Poultry Science 06/2015; DOI:10.3382/ps/pev142 · 1.67 Impact Factor
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    • "Necrotic enteritis (NE) and avian coccidiosis are important infectious diseases in commercial poultry production, both resulting in field outbreaks with substantial mortality (Lee et al., 2011a,b,c; Van Immerseel et al., 2009). NE alone costs the international poultry industry approximately 2 billion U.S. dollars annually as a consequence of medication and reduced body weight (Cooper et al., 2009; Van der Sluis, 2000). Both enteric diseases have traditionally been controlled by prophylactic in-feed antibiotics (Shirley and Lillehoj, 2012). "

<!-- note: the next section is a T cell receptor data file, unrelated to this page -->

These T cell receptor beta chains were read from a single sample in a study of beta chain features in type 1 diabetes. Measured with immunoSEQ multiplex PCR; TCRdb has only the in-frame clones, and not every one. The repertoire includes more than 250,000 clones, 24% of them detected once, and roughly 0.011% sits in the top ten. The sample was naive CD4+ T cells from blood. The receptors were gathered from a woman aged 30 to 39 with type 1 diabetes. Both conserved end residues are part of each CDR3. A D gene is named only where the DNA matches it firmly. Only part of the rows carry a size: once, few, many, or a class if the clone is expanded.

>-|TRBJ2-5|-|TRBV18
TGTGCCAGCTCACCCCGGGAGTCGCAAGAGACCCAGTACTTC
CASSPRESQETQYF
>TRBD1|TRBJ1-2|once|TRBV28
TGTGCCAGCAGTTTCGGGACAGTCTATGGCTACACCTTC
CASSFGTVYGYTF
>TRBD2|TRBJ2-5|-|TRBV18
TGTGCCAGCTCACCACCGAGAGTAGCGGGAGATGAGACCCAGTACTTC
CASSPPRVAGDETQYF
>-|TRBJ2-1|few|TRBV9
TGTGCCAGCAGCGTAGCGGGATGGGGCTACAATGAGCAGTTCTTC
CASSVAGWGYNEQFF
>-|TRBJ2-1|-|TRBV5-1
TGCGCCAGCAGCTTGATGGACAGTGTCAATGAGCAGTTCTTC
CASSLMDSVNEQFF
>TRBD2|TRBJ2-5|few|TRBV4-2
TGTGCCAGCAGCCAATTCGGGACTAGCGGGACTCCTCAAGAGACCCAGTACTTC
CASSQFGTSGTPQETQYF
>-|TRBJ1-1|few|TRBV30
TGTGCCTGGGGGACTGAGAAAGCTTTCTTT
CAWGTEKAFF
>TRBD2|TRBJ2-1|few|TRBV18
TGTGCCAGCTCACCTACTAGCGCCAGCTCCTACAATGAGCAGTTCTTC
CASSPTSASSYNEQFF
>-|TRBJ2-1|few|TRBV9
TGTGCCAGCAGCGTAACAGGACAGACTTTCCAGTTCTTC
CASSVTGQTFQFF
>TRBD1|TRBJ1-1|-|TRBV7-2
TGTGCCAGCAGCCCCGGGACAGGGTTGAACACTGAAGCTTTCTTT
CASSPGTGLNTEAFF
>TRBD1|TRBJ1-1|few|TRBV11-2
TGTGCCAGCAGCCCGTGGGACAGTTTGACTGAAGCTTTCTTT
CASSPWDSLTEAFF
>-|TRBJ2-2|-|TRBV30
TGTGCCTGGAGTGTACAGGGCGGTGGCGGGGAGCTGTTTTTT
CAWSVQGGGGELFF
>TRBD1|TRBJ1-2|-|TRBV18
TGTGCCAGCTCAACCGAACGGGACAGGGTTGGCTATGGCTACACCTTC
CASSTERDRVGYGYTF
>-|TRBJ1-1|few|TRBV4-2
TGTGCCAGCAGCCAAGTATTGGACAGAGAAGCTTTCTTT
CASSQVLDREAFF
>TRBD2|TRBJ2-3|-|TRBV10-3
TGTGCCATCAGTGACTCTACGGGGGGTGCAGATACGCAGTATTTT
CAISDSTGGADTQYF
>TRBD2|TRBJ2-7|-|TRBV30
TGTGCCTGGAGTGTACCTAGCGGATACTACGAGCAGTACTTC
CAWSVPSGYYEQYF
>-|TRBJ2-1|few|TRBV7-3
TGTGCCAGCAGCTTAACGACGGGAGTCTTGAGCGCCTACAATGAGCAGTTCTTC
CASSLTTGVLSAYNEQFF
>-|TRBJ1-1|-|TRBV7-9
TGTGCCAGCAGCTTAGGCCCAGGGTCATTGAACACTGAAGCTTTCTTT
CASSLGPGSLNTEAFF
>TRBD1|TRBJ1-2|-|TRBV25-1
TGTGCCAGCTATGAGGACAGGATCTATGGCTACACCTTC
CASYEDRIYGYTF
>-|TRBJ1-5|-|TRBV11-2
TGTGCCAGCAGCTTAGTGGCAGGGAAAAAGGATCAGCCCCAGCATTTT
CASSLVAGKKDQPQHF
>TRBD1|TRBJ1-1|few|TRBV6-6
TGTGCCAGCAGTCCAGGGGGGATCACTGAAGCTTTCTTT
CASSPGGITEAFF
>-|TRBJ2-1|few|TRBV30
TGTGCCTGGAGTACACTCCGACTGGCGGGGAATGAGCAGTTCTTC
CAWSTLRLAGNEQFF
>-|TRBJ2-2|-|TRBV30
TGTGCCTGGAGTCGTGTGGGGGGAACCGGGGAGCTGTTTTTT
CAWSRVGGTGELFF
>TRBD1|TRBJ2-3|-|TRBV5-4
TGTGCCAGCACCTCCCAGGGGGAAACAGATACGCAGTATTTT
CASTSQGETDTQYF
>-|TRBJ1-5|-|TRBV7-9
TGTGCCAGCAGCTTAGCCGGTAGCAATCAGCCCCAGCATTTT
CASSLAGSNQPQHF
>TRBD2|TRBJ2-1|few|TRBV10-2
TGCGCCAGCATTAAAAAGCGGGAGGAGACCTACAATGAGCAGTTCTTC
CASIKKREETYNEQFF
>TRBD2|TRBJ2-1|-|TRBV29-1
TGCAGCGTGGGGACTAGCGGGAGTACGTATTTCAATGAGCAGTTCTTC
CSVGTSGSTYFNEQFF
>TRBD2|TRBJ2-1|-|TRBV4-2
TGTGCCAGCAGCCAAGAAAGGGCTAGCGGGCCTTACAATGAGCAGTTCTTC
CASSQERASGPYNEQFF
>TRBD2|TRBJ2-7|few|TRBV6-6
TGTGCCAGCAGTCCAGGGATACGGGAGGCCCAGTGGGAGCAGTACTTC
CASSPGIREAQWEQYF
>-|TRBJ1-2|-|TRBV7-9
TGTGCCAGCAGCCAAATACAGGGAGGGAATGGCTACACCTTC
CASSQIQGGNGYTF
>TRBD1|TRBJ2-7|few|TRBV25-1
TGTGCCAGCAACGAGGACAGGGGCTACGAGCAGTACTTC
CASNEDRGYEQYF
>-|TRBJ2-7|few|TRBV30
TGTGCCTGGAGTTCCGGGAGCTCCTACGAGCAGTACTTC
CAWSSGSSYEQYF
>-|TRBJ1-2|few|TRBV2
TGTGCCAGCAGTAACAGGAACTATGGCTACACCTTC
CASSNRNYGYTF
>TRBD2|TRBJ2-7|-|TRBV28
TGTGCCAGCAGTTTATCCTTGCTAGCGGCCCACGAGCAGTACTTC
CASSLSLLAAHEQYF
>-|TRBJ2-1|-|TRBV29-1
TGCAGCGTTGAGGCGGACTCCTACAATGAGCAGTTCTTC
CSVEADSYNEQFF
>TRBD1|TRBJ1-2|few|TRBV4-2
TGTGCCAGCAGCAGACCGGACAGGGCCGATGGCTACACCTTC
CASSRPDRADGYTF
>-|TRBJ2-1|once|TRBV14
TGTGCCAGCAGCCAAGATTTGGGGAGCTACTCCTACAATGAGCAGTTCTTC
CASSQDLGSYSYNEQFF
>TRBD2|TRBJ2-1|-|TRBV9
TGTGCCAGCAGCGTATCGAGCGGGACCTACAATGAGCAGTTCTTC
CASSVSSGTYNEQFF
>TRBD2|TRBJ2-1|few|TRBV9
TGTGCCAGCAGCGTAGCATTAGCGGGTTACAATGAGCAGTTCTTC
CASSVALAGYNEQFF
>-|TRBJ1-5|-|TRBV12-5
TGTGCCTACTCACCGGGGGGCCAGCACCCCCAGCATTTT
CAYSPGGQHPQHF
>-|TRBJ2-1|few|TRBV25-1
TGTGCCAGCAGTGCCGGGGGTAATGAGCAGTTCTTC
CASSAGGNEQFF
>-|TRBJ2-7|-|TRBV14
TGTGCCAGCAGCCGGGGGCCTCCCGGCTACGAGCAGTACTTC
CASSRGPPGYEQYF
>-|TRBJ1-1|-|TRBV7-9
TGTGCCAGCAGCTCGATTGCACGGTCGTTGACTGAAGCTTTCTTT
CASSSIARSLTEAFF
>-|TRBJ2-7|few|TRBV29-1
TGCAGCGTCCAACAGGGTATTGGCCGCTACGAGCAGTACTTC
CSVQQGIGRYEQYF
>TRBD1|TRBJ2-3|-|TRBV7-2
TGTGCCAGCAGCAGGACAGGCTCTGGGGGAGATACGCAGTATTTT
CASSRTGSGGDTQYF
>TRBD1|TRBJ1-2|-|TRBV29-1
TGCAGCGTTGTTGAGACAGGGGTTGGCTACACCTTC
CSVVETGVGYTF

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    • "For these reasons and because of the potential for the emergence of drug-resistant pathogens, recent interest has focused on developing drug-free disease strategies to control NE and to reduce the risk factors associated with NE (Lee et al., 2008, 2011, 2013). Vaccination with attenuated strains of C. perfringens or recombinant vaccines, and dietary supplementation with phytonutrients or micronutrients offer 2 such alternative approaches (Cooper et al., 2009; Jang et al., 2012; Lee et al., 2013). "